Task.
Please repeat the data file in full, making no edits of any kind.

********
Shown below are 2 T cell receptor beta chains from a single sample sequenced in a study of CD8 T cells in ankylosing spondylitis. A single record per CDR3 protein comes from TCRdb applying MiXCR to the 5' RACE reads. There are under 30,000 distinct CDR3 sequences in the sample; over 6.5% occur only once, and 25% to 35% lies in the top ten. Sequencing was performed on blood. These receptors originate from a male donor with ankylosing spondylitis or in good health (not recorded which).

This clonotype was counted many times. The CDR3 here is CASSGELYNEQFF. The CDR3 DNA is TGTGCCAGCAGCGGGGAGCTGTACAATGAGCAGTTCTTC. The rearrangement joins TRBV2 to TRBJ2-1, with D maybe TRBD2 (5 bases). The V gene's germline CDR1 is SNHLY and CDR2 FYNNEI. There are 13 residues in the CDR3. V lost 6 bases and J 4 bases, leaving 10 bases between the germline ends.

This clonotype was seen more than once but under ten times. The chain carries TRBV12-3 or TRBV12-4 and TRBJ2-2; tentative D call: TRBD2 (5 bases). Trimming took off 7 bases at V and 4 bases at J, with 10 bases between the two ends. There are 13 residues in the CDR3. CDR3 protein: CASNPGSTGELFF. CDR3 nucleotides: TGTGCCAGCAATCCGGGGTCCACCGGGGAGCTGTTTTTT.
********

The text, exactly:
Shown below are 2 T cell receptor beta chains from a single sample sequenced in a study of CD8 T cells in ankylosing spondylitis. A single record per CDR3 protein comes from TCRdb applying MiXCR to the 5' RACE reads. There are under 30,000 distinct CDR3 sequences in the sample; over 6.5% occur only once, and 25% to 35% lies in the top ten. Sequencing was performed on blood. These receptors originate from a male donor with ankylosing spondylitis or in good health (not recorded which).

This clonotype was counted many times. The CDR3 here is CASSGELYNEQFF. The CDR3 DNA is TGTGCCAGCAGCGGGGAGCTGTACAATGAGCAGTTCTTC. The rearrangement joins TRBV2 to TRBJ2-1, with D maybe TRBD2 (5 bases). The V gene's germline CDR1 is SNHLY and CDR2 FYNNEI. There are 13 residues in the CDR3. V lost 6 bases and J 4 bases, leaving 10 bases between the germline ends.

This clonotype was seen more than once but under ten times. The chain carries TRBV12-3 or TRBV12-4 and TRBJ2-2; tentative D call: TRBD2 (5 bases). Trimming took off 7 bases at V and 4 bases at J, with 10 bases between the two ends. There are 13 residues in the CDR3. CDR3 protein: CASNPGSTGELFF. CDR3 nucleotides: TGTGCCAGCAATCCGGGGTCCACCGGGGAGCTGTTTTTT.